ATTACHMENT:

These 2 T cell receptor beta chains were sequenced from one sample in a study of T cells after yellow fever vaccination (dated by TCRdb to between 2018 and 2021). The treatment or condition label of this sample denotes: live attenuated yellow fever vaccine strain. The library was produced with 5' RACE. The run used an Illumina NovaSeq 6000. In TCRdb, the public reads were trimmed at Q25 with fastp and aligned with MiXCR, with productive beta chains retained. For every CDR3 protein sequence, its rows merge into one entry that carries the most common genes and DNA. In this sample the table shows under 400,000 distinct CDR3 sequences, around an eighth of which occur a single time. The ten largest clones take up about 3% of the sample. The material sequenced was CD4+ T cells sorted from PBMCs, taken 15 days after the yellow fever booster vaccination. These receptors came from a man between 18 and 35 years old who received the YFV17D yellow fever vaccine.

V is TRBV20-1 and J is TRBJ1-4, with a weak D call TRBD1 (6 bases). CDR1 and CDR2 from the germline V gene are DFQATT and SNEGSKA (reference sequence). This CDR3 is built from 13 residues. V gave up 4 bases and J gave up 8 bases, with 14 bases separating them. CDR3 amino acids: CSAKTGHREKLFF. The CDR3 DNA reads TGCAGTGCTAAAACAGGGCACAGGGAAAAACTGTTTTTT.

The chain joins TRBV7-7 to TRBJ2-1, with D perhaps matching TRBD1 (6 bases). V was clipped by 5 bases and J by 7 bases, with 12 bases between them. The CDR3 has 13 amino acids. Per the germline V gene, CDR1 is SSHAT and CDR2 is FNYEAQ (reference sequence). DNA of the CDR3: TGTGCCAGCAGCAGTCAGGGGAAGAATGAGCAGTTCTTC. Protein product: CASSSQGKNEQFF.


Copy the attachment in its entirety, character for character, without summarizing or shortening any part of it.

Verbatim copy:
These 2 T cell receptor beta chains were sequenced from one sample in a study of T cells after yellow fever vaccination (dated by TCRdb to between 2018 and 2021). The treatment or condition label of this sample denotes: live attenuated yellow fever vaccine strain. The library was produced with 5' RACE. The run used an Illumina NovaSeq 6000. In TCRdb, the public reads were trimmed at Q25 with fastp and aligned with MiXCR, with productive beta chains retained. For every CDR3 protein sequence, its rows merge into one entry that carries the most common genes and DNA. In this sample the table shows under 400,000 distinct CDR3 sequences, around an eighth of which occur a single time. The ten largest clones take up about 3% of the sample. The material sequenced was CD4+ T cells sorted from PBMCs, taken 15 days after the yellow fever booster vaccination. These receptors came from a man between 18 and 35 years old who received the YFV17D yellow fever vaccine.

V is TRBV20-1 and J is TRBJ1-4, with a weak D call TRBD1 (6 bases). CDR1 and CDR2 from the germline V gene are DFQATT and SNEGSKA (reference sequence). This CDR3 is built from 13 residues. V gave up 4 bases and J gave up 8 bases, with 14 bases separating them. CDR3 amino acids: CSAKTGHREKLFF. The CDR3 DNA reads TGCAGTGCTAAAACAGGGCACAGGGAAAAACTGTTTTTT.

The chain joins TRBV7-7 to TRBJ2-1, with D perhaps matching TRBD1 (6 bases). V was clipped by 5 bases and J by 7 bases, with 12 bases between them. The CDR3 has 13 amino acids. Per the germline V gene, CDR1 is SSHAT and CDR2 is FNYEAQ (reference sequence). DNA of the CDR3: TGTGCCAGCAGCAGTCAGGGGAAGAATGAGCAGTTCTTC. Protein product: CASSSQGKNEQFF.